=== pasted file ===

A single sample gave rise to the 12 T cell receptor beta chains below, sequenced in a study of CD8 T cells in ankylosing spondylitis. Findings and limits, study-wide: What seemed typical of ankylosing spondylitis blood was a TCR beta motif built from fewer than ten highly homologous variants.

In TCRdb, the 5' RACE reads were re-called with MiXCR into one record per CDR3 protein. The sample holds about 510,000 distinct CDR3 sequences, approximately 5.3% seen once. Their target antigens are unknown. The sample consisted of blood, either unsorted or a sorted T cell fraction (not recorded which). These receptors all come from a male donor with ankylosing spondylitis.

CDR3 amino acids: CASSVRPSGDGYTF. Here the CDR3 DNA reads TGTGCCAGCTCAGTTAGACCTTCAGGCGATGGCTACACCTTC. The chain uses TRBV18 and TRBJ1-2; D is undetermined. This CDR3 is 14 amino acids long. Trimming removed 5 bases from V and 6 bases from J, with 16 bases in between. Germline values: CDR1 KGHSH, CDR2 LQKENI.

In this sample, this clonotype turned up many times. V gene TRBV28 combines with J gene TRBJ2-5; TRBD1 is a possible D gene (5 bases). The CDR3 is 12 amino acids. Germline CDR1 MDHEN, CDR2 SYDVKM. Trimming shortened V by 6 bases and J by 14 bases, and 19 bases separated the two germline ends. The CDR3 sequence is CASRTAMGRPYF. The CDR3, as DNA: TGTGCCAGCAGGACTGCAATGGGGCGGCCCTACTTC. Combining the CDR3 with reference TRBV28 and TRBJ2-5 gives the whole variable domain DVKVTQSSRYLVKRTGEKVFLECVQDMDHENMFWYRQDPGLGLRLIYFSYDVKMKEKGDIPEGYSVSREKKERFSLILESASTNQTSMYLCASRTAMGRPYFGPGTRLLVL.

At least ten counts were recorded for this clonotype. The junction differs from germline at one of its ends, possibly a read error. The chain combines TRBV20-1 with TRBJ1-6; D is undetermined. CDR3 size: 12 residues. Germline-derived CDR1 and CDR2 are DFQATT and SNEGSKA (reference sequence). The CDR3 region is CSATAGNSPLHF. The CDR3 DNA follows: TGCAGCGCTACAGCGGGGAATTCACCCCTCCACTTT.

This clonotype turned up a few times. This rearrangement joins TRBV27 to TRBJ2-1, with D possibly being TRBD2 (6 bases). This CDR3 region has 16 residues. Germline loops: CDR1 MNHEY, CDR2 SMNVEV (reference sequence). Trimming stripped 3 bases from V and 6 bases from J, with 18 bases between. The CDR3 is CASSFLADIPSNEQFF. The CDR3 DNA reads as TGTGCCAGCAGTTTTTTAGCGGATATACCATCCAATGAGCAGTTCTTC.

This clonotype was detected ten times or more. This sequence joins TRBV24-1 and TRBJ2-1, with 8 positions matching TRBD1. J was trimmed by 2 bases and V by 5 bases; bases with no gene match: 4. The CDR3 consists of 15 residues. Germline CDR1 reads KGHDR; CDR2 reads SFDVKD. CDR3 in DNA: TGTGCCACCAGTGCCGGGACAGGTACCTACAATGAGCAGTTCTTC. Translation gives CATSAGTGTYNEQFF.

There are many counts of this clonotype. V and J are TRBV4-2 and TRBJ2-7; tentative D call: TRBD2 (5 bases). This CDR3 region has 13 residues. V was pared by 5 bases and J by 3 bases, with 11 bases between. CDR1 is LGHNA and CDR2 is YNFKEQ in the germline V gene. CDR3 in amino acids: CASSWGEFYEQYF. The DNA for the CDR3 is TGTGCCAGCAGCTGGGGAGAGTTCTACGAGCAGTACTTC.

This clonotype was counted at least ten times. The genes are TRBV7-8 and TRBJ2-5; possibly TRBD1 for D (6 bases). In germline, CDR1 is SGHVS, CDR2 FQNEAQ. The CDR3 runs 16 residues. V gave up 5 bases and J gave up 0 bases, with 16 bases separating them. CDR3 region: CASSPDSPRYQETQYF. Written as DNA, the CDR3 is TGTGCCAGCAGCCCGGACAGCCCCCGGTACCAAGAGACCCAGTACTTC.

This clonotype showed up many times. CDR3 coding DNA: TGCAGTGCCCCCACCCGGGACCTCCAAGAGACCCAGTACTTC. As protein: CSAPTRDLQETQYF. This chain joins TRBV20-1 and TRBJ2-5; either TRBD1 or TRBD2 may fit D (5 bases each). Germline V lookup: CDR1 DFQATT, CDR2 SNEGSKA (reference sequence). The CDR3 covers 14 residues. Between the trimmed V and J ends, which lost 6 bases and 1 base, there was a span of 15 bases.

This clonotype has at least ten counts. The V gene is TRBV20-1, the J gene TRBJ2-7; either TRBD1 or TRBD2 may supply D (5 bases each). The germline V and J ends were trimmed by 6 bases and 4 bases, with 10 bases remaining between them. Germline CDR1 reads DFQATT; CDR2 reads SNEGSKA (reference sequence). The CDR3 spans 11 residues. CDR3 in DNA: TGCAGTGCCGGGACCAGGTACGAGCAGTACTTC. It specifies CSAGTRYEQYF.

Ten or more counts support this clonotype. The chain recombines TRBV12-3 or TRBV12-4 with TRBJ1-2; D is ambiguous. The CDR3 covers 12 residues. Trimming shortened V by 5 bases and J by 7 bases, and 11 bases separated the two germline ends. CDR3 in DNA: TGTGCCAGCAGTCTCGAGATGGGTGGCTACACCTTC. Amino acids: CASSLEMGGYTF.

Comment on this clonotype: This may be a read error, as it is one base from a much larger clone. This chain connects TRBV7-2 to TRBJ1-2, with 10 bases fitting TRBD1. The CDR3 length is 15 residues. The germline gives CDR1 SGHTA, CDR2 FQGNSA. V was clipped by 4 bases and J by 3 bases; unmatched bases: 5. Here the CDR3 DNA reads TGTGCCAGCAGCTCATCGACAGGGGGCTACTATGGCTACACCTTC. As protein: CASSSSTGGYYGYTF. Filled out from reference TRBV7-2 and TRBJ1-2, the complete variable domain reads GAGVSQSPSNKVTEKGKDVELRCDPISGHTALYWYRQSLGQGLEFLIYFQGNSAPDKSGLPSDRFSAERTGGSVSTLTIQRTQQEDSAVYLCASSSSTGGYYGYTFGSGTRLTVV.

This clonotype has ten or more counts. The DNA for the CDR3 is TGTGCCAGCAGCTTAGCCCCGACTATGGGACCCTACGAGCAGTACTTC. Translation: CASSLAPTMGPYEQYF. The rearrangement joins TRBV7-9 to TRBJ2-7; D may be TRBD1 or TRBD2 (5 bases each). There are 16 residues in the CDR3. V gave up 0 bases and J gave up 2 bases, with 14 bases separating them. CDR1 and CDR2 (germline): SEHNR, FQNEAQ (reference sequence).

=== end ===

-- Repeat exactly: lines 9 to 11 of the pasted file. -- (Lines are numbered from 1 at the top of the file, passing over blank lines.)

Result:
This clonotype was counted at least ten times. The genes are TRBV7-8 and TRBJ2-5; possibly TRBD1 for D (6 bases). In germline, CDR1 is SGHVS, CDR2 FQNEAQ. The CDR3 runs 16 residues. V gave up 5 bases and J gave up 0 bases, with 16 bases separating them. CDR3 region: CASSPDSPRYQETQYF. Written as DNA, the CDR3 is TGTGCCAGCAGCCCGGACAGCCCCCGGTACCAAGAGACCCAGTACTTC.

This clonotype showed up many times. CDR3 coding DNA: TGCAGTGCCCCCACCCGGGACCTCCAAGAGACCCAGTACTTC. As protein: CSAPTRDLQETQYF. This chain joins TRBV20-1 and TRBJ2-5; either TRBD1 or TRBD2 may fit D (5 bases each). Germline V lookup: CDR1 DFQATT, CDR2 SNEGSKA (reference sequence). The CDR3 covers 14 residues. Between the trimmed V and J ends, which lost 6 bases and 1 base, there was a span of 15 bases.

This clonotype has at least ten counts. The V gene is TRBV20-1, the J gene TRBJ2-7; either TRBD1 or TRBD2 may supply D (5 bases each). The germline V and J ends were trimmed by 6 bases and 4 bases, with 10 bases remaining between them. Germline CDR1 reads DFQATT; CDR2 reads SNEGSKA (reference sequence). The CDR3 spans 11 residues. CDR3 in DNA: TGCAGTGCCGGGACCAGGTACGAGCAGTACTTC. It specifies CSAGTRYEQYF.